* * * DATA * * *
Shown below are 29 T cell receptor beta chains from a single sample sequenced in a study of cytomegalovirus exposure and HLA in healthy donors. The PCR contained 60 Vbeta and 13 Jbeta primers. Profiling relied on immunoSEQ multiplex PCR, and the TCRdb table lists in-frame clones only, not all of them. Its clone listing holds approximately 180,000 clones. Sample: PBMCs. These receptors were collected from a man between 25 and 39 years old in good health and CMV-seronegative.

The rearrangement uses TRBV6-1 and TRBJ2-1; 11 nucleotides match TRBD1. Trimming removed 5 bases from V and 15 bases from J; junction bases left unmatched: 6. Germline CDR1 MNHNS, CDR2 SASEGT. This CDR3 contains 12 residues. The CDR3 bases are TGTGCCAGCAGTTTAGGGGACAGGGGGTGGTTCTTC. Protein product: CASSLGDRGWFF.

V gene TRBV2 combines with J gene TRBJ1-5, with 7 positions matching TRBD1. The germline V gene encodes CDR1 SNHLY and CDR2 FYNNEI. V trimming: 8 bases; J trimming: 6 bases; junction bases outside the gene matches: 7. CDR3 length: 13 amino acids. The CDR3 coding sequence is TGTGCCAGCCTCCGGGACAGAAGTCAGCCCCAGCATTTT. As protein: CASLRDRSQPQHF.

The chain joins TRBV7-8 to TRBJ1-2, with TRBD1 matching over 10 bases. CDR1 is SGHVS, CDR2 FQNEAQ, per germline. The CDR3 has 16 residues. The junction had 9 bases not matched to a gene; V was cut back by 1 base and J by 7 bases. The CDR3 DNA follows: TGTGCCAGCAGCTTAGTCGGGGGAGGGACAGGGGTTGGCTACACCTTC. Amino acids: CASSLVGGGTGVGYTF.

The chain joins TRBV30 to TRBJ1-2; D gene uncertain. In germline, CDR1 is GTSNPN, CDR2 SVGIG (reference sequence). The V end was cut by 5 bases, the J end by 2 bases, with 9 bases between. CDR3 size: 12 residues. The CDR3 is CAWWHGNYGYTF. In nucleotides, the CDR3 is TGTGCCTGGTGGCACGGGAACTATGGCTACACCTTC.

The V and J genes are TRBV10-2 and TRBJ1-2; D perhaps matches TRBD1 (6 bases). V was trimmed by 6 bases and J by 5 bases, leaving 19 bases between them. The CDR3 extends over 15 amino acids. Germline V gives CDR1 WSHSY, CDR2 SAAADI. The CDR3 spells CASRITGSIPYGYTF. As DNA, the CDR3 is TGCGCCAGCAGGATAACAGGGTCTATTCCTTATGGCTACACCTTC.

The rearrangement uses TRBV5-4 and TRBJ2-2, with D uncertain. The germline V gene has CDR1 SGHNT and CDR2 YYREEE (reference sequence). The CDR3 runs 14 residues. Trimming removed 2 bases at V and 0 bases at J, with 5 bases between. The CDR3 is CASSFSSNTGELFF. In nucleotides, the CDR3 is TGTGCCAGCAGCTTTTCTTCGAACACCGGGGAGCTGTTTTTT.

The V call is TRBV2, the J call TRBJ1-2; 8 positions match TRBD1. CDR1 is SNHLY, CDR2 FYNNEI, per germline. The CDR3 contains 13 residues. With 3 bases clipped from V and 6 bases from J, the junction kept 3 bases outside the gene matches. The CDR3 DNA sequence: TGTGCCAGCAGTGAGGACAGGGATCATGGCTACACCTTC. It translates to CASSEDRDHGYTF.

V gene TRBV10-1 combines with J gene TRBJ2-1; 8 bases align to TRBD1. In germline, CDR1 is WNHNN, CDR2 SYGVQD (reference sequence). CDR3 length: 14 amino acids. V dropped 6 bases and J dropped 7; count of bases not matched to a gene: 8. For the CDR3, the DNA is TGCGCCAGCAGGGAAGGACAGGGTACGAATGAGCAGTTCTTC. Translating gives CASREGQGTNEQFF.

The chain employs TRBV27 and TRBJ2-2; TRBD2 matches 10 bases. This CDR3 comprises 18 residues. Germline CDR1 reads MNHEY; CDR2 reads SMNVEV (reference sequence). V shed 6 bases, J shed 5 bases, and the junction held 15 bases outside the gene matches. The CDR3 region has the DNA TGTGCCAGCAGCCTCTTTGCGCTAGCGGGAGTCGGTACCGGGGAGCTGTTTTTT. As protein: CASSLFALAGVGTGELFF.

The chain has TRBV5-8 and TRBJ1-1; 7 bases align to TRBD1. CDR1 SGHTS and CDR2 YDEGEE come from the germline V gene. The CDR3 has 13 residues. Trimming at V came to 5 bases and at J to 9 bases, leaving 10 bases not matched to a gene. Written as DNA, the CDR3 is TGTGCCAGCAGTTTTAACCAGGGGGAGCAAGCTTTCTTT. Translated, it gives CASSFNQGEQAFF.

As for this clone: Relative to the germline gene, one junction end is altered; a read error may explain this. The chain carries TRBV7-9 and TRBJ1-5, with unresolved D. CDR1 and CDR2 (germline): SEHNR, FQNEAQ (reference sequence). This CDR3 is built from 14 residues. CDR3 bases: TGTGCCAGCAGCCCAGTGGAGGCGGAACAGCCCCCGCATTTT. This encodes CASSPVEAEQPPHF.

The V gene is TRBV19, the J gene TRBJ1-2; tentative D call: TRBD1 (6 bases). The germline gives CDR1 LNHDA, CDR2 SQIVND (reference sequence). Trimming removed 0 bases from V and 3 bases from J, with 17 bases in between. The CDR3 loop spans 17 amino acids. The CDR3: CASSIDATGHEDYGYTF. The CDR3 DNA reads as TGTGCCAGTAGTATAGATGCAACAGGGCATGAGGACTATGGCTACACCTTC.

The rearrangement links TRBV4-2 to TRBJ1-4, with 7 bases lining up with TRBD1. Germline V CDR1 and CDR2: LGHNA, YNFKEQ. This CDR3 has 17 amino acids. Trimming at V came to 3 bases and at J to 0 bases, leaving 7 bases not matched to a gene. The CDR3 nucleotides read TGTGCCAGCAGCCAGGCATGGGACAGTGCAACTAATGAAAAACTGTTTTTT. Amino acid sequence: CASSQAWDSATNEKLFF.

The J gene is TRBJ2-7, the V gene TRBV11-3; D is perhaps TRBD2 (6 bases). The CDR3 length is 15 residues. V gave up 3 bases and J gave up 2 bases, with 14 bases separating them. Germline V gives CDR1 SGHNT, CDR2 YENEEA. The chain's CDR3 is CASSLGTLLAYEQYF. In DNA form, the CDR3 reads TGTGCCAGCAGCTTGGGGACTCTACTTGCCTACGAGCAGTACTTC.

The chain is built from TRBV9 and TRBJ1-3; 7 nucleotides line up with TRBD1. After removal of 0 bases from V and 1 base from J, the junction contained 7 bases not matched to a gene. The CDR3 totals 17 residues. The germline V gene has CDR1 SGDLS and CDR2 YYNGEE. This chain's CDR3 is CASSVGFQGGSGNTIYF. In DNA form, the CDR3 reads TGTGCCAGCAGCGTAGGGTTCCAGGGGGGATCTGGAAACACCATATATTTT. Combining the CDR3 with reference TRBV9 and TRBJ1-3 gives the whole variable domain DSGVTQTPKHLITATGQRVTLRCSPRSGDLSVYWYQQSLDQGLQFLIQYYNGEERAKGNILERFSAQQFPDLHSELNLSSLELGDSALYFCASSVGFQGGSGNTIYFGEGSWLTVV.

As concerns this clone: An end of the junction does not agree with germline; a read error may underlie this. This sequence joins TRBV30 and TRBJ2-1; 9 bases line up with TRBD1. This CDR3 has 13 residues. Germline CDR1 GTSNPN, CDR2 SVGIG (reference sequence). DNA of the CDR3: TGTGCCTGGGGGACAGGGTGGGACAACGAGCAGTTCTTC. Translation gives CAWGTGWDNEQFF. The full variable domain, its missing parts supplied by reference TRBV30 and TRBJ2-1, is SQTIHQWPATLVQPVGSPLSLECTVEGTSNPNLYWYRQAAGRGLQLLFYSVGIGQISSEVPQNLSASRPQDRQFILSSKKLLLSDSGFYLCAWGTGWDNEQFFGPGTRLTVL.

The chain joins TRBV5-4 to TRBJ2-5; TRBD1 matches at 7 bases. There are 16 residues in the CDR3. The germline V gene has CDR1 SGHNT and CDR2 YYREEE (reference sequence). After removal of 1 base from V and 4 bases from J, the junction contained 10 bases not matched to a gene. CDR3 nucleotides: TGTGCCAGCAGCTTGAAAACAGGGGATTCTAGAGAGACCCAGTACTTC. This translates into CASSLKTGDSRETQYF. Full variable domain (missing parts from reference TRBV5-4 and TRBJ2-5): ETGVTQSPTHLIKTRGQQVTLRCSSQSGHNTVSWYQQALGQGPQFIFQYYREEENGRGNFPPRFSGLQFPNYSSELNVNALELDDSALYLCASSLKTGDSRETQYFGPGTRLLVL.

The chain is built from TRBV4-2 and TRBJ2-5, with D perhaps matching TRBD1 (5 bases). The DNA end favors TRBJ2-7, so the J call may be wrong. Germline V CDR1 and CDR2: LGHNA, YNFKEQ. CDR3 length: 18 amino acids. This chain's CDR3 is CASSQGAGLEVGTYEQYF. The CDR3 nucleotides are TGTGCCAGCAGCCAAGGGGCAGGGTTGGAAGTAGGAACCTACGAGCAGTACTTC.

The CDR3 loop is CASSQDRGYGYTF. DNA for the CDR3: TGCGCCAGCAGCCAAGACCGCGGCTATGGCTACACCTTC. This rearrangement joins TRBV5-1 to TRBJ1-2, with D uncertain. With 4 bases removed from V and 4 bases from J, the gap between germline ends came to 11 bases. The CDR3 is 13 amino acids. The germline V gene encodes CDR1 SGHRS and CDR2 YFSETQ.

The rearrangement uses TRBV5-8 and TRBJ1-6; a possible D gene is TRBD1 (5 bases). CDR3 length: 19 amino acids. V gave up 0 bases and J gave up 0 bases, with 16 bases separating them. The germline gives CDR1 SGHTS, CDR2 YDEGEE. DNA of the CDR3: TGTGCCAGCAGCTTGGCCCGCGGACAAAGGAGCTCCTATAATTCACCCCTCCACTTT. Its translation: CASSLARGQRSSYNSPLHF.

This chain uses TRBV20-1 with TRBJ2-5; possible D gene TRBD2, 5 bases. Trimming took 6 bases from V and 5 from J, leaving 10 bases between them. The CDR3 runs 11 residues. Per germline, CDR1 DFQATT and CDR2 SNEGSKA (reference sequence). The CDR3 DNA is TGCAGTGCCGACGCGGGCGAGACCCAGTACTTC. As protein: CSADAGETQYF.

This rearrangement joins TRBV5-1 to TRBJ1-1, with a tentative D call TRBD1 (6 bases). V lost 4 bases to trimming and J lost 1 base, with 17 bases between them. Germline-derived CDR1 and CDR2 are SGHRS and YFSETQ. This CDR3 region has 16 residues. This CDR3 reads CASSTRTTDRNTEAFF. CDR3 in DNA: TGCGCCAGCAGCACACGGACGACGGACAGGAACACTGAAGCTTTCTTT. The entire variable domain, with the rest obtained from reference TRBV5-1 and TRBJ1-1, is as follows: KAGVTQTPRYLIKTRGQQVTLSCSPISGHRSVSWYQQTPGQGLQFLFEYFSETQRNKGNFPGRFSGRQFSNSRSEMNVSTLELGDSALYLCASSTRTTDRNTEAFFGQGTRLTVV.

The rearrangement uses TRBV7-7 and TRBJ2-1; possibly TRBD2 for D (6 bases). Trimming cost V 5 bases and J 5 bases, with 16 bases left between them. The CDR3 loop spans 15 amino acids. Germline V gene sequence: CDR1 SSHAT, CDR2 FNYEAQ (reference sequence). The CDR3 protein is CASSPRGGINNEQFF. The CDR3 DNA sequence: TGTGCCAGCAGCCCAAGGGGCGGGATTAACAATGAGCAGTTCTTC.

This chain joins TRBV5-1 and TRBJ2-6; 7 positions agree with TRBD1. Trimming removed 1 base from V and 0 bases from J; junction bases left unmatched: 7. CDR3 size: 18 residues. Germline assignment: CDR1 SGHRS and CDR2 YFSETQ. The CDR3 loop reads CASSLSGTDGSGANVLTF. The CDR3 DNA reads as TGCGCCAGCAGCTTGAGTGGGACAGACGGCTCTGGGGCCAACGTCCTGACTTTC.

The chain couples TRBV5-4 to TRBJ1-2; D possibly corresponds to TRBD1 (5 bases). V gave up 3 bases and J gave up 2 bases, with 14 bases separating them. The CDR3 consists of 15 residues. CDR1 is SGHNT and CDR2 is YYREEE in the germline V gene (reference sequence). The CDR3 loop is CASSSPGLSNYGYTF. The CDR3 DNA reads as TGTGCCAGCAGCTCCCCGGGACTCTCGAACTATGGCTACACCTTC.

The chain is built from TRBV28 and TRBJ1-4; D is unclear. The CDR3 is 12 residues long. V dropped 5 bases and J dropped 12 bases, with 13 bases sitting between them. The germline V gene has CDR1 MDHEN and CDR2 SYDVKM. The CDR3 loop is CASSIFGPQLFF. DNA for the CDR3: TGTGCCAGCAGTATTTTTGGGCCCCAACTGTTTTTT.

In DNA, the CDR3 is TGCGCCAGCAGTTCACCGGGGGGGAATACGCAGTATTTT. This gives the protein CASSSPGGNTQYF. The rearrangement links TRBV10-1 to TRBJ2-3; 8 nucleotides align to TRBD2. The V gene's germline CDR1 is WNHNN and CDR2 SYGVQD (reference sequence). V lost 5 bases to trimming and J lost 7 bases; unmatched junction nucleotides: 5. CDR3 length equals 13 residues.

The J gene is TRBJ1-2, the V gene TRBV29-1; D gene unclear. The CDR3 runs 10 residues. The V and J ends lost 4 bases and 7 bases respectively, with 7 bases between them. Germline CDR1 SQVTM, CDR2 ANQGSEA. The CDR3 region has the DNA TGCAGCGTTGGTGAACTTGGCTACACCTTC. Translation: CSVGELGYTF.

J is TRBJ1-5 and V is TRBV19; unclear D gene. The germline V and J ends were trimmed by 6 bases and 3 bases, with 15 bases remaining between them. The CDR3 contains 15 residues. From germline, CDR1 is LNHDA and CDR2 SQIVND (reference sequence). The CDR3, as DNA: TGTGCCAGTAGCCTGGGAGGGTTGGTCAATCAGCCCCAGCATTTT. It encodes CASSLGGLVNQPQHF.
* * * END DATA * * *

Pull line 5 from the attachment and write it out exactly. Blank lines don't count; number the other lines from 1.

The chain joins TRBV30 to TRBJ1-2; D gene uncertain. In germline, CDR1 is GTSNPN, CDR2 SVGIG (reference sequence). The V end was cut by 5 bases, the J end by 2 bases, with 9 bases between. CDR3 size: 12 residues. The CDR3 is CAWWHGNYGYTF. In nucleotides, the CDR3 is TGTGCCTGGTGGCACGGGAACTATGGCTACACCTTC.